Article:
At Radiant, we are aware there is a lot of uncertainty right now. Therefore we aim to post information as it becomes available. The following is a conglomeration of what we have found through multiple news sources regarding the Governments mental health response to the Coronavirus Crisis.
Please note that this information is changing daily, so if you’re looking for mental health support via telehealth it would be best to check with your health professional to ensure your needs can be supported under medicare.
There have been two recent government announcements:
On 11 March 2020, Scott Morrison MP, announced a $2.4 Billion health plan to fight COVID-19 to protect all Australians, including vulnerable groups such as the elderly, those with chronic conditions and Indigenous communities, from COVID-19.
On 29th March 2020, it was announced that from 30 March 2020, telehealth (video-conference) and phone consultation items would be available to all Australians, as a temporary six-month measure.
What are the changes to mental health services?
The changes include measures to support mental health and wellbeing for Australians during this crisis, giving people direct access to online support and counselling services when and where they need it most.
What is included in mental health funding?
Beyond the expansion Medicare funding, the Government is providing the following extra mental health support to Australians at this time:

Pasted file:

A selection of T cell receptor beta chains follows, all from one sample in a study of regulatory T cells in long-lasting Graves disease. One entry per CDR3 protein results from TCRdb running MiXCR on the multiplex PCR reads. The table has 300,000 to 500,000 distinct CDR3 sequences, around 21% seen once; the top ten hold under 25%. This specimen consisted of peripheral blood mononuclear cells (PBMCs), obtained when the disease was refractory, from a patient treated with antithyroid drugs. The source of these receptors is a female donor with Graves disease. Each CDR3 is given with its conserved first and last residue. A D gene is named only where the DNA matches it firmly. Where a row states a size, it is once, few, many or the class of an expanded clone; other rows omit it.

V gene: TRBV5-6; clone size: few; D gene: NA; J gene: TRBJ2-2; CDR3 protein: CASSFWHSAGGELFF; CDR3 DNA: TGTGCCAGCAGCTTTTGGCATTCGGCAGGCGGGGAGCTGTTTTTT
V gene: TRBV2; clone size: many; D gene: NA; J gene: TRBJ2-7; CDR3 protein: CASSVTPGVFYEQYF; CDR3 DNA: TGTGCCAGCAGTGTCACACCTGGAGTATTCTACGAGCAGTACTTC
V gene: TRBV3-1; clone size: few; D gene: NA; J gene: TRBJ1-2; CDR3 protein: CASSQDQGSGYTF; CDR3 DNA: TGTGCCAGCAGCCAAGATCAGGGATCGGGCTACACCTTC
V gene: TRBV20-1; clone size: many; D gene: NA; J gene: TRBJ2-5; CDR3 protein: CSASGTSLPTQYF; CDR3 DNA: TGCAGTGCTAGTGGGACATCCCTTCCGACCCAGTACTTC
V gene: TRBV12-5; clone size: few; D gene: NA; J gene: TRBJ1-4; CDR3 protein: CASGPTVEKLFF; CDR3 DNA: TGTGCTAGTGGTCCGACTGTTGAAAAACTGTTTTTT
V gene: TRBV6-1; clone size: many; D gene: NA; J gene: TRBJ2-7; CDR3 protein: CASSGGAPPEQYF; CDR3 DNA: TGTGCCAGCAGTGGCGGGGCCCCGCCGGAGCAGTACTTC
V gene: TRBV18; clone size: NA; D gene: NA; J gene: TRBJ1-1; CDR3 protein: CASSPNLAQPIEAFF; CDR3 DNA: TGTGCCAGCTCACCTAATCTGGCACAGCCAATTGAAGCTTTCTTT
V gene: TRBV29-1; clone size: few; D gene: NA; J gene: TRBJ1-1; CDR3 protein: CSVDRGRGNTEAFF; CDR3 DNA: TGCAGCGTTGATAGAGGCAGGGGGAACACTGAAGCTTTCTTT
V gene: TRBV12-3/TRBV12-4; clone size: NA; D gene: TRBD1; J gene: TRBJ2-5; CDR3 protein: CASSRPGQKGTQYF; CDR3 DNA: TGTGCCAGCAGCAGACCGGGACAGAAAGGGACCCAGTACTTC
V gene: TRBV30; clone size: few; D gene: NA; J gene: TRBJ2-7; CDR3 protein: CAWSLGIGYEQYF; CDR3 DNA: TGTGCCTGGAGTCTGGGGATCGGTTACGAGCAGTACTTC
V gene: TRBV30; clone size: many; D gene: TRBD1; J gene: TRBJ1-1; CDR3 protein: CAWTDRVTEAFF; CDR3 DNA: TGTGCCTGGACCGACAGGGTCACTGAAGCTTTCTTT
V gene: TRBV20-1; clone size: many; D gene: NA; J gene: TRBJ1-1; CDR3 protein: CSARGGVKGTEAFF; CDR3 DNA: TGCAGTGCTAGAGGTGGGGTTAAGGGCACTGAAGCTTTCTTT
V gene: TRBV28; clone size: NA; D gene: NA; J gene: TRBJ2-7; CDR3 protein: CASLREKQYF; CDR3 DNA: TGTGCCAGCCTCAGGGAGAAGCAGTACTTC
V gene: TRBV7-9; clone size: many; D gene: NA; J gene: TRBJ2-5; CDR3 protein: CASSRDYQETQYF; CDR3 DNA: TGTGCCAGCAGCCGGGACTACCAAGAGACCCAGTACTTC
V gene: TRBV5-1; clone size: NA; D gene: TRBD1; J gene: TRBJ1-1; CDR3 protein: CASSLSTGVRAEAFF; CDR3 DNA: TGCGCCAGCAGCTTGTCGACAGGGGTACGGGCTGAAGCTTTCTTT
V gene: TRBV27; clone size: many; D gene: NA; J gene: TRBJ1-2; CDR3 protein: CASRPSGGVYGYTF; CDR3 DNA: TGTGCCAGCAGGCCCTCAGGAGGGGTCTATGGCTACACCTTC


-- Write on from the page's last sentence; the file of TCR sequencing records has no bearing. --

- Dedicated Coronavirus digital resources and a 24×7 phone counselling service led by Beyond Blue and staffed by accredited mental health professionals to help people experiencing stress or anxiety associated with the impacts of the pandemic, such as health concerns, employment changes, business closures or family pressures. Beyond Blue will establish this service, supported by a $5m donation from Medibank, an ongoing Beyond Blue partner.
- Funding to bolster critical phone and online support services, including Lifeline and Kids Helpline, ensuring they can meet anticipated increased demand and providing job opportunities for Australians to be trained as counsellors. Extra funding will bolster other existing services including digital peer-support to people with urgent, severe and complex mental illness who may be experiencing additional distress.
- A dedicated mental health and well-being program for front-line health workers will provide online and phone services, giving front-line workers support when and where they need it.
- The Community Visitors Scheme will be expanded, with funding for extra staff and volunteers to ensure older people receiving aged care support, stay connected on line and by phone even though they may be physically separated from others.
headspace will expand its digital work and study service, to help younger Australians stay on track in their education and training and prepare them for the workforce.
- For First Australians, new culturally appropriate mental health and well-being resources will be developed by Gayaa Dhuwi (Proud Spirit) across a range of platforms.